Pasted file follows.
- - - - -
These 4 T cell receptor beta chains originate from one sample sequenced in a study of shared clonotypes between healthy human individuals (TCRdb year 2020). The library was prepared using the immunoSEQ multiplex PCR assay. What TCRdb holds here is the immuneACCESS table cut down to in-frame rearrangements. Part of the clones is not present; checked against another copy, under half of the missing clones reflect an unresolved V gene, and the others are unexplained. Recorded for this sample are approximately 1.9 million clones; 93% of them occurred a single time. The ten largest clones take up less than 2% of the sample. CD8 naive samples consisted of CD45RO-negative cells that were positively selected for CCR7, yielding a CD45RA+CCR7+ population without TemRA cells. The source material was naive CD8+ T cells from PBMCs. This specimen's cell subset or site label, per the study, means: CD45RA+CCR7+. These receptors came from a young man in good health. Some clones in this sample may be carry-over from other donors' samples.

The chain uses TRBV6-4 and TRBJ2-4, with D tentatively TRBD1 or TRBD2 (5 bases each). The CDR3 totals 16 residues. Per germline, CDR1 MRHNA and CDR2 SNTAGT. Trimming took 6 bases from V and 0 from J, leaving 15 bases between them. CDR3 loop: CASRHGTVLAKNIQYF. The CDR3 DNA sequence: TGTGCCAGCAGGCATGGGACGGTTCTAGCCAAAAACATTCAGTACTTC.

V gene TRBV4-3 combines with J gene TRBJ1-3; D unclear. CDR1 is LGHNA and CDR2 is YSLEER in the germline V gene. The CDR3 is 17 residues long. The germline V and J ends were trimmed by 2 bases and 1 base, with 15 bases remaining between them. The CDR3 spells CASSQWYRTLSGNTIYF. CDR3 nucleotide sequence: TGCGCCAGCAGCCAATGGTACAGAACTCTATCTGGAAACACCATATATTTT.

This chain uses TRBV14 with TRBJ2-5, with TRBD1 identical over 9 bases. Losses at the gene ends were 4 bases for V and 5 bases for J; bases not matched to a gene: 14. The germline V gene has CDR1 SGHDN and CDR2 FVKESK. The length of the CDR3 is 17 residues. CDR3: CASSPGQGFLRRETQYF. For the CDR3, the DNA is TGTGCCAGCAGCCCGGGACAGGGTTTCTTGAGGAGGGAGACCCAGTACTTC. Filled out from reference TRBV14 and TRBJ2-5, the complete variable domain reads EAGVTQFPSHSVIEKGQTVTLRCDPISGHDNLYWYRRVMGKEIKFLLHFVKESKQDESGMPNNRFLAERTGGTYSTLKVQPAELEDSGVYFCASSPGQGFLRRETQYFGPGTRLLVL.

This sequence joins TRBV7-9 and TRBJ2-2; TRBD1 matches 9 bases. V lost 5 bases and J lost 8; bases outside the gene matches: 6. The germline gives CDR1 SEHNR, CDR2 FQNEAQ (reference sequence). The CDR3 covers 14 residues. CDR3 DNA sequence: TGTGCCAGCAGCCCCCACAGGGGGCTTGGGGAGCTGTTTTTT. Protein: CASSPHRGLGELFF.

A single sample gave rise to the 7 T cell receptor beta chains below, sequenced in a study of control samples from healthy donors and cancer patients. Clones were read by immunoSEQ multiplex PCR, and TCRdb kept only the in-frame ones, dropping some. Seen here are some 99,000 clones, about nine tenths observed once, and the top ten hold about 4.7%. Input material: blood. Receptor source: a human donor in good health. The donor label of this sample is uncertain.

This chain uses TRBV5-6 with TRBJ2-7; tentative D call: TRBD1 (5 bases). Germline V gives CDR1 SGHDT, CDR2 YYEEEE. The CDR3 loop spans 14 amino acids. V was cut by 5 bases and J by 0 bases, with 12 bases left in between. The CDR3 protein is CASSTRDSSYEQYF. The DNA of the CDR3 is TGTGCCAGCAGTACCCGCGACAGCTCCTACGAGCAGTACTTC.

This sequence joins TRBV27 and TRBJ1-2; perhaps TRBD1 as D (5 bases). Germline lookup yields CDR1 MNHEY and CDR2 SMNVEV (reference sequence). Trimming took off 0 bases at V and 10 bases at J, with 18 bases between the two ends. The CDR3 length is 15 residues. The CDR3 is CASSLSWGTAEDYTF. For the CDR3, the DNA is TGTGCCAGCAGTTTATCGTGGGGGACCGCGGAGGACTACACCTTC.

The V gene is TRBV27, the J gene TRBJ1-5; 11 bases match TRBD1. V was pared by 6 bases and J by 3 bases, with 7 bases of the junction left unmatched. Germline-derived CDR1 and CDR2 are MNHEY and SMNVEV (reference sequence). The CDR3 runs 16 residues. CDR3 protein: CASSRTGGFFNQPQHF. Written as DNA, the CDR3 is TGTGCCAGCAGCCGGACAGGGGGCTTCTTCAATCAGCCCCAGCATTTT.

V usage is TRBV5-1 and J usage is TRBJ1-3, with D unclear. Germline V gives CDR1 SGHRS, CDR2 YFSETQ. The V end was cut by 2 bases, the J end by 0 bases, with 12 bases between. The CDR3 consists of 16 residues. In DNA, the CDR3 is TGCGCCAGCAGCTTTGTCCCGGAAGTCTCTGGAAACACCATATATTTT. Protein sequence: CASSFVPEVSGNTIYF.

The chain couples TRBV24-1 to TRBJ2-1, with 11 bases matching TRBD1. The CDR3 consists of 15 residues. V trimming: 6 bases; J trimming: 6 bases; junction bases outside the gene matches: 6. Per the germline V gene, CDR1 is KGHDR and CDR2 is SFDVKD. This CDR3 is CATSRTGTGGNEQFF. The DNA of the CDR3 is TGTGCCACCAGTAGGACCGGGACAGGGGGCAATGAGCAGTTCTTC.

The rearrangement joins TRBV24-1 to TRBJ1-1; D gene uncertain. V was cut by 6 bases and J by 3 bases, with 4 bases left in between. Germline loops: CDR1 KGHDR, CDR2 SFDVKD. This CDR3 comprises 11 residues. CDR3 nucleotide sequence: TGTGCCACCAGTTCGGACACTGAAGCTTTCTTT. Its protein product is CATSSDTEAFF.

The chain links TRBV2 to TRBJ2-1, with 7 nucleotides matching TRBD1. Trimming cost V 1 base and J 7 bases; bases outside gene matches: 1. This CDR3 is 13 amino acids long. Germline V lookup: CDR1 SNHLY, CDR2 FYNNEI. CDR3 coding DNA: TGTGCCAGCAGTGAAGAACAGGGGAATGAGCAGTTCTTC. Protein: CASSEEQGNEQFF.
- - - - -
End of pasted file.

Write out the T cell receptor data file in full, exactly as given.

These 4 T cell receptor beta chains originate from one sample sequenced in a study of shared clonotypes between healthy human individuals (TCRdb year 2020). The library was prepared using the immunoSEQ multiplex PCR assay. What TCRdb holds here is the immuneACCESS table cut down to in-frame rearrangements. Part of the clones is not present; checked against another copy, under half of the missing clones reflect an unresolved V gene, and the others are unexplained. Recorded for this sample are approximately 1.9 million clones; 93% of them occurred a single time. The ten largest clones take up less than 2% of the sample. CD8 naive samples consisted of CD45RO-negative cells that were positively selected for CCR7, yielding a CD45RA+CCR7+ population without TemRA cells. The source material was naive CD8+ T cells from PBMCs. This specimen's cell subset or site label, per the study, means: CD45RA+CCR7+. These receptors came from a young man in good health. Some clones in this sample may be carry-over from other donors' samples.

The chain uses TRBV6-4 and TRBJ2-4, with D tentatively TRBD1 or TRBD2 (5 bases each). The CDR3 totals 16 residues. Per germline, CDR1 MRHNA and CDR2 SNTAGT. Trimming took 6 bases from V and 0 from J, leaving 15 bases between them. CDR3 loop: CASRHGTVLAKNIQYF. The CDR3 DNA sequence: TGTGCCAGCAGGCATGGGACGGTTCTAGCCAAAAACATTCAGTACTTC.

V gene TRBV4-3 combines with J gene TRBJ1-3; D unclear. CDR1 is LGHNA and CDR2 is YSLEER in the germline V gene. The CDR3 is 17 residues long. The germline V and J ends were trimmed by 2 bases and 1 base, with 15 bases remaining between them. The CDR3 spells CASSQWYRTLSGNTIYF. CDR3 nucleotide sequence: TGCGCCAGCAGCCAATGGTACAGAACTCTATCTGGAAACACCATATATTTT.

This chain uses TRBV14 with TRBJ2-5, with TRBD1 identical over 9 bases. Losses at the gene ends were 4 bases for V and 5 bases for J; bases not matched to a gene: 14. The germline V gene has CDR1 SGHDN and CDR2 FVKESK. The length of the CDR3 is 17 residues. CDR3: CASSPGQGFLRRETQYF. For the CDR3, the DNA is TGTGCCAGCAGCCCGGGACAGGGTTTCTTGAGGAGGGAGACCCAGTACTTC. Filled out from reference TRBV14 and TRBJ2-5, the complete variable domain reads EAGVTQFPSHSVIEKGQTVTLRCDPISGHDNLYWYRRVMGKEIKFLLHFVKESKQDESGMPNNRFLAERTGGTYSTLKVQPAELEDSGVYFCASSPGQGFLRRETQYFGPGTRLLVL.

This sequence joins TRBV7-9 and TRBJ2-2; TRBD1 matches 9 bases. V lost 5 bases and J lost 8; bases outside the gene matches: 6. The germline gives CDR1 SEHNR, CDR2 FQNEAQ (reference sequence). The CDR3 covers 14 residues. CDR3 DNA sequence: TGTGCCAGCAGCCCCCACAGGGGGCTTGGGGAGCTGTTTTTT. Protein: CASSPHRGLGELFF.

A single sample gave rise to the 7 T cell receptor beta chains below, sequenced in a study of control samples from healthy donors and cancer patients. Clones were read by immunoSEQ multiplex PCR, and TCRdb kept only the in-frame ones, dropping some. Seen here are some 99,000 clones, about nine tenths observed once, and the top ten hold about 4.7%. Input material: blood. Receptor source: a human donor in good health. The donor label of this sample is uncertain.

This chain uses TRBV5-6 with TRBJ2-7; tentative D call: TRBD1 (5 bases). Germline V gives CDR1 SGHDT, CDR2 YYEEEE. The CDR3 loop spans 14 amino acids. V was cut by 5 bases and J by 0 bases, with 12 bases left in between. The CDR3 protein is CASSTRDSSYEQYF. The DNA of the CDR3 is TGTGCCAGCAGTACCCGCGACAGCTCCTACGAGCAGTACTTC.

This sequence joins TRBV27 and TRBJ1-2; perhaps TRBD1 as D (5 bases). Germline lookup yields CDR1 MNHEY and CDR2 SMNVEV (reference sequence). Trimming took off 0 bases at V and 10 bases at J, with 18 bases between the two ends. The CDR3 length is 15 residues. The CDR3 is CASSLSWGTAEDYTF. For the CDR3, the DNA is TGTGCCAGCAGTTTATCGTGGGGGACCGCGGAGGACTACACCTTC.

The V gene is TRBV27, the J gene TRBJ1-5; 11 bases match TRBD1. V was pared by 6 bases and J by 3 bases, with 7 bases of the junction left unmatched. Germline-derived CDR1 and CDR2 are MNHEY and SMNVEV (reference sequence). The CDR3 runs 16 residues. CDR3 protein: CASSRTGGFFNQPQHF. Written as DNA, the CDR3 is TGTGCCAGCAGCCGGACAGGGGGCTTCTTCAATCAGCCCCAGCATTTT.

V usage is TRBV5-1 and J usage is TRBJ1-3, with D unclear. Germline V gives CDR1 SGHRS, CDR2 YFSETQ. The V end was cut by 2 bases, the J end by 0 bases, with 12 bases between. The CDR3 consists of 16 residues. In DNA, the CDR3 is TGCGCCAGCAGCTTTGTCCCGGAAGTCTCTGGAAACACCATATATTTT. Protein sequence: CASSFVPEVSGNTIYF.

The chain couples TRBV24-1 to TRBJ2-1, with 11 bases matching TRBD1. The CDR3 consists of 15 residues. V trimming: 6 bases; J trimming: 6 bases; junction bases outside the gene matches: 6. Per the germline V gene, CDR1 is KGHDR and CDR2 is SFDVKD. This CDR3 is CATSRTGTGGNEQFF. The DNA of the CDR3 is TGTGCCACCAGTAGGACCGGGACAGGGGGCAATGAGCAGTTCTTC.

The rearrangement joins TRBV24-1 to TRBJ1-1; D gene uncertain. V was cut by 6 bases and J by 3 bases, with 4 bases left in between. Germline loops: CDR1 KGHDR, CDR2 SFDVKD. This CDR3 comprises 11 residues. CDR3 nucleotide sequence: TGTGCCACCAGTTCGGACACTGAAGCTTTCTTT. Its protein product is CATSSDTEAFF.

The chain links TRBV2 to TRBJ2-1, with 7 nucleotides matching TRBD1. Trimming cost V 1 base and J 7 bases; bases outside gene matches: 1. This CDR3 is 13 amino acids long. Germline V lookup: CDR1 SNHLY, CDR2 FYNNEI. CDR3 coding DNA: TGTGCCAGCAGTGAAGAACAGGGGAATGAGCAGTTCTTC. Protein: CASSEEQGNEQFF.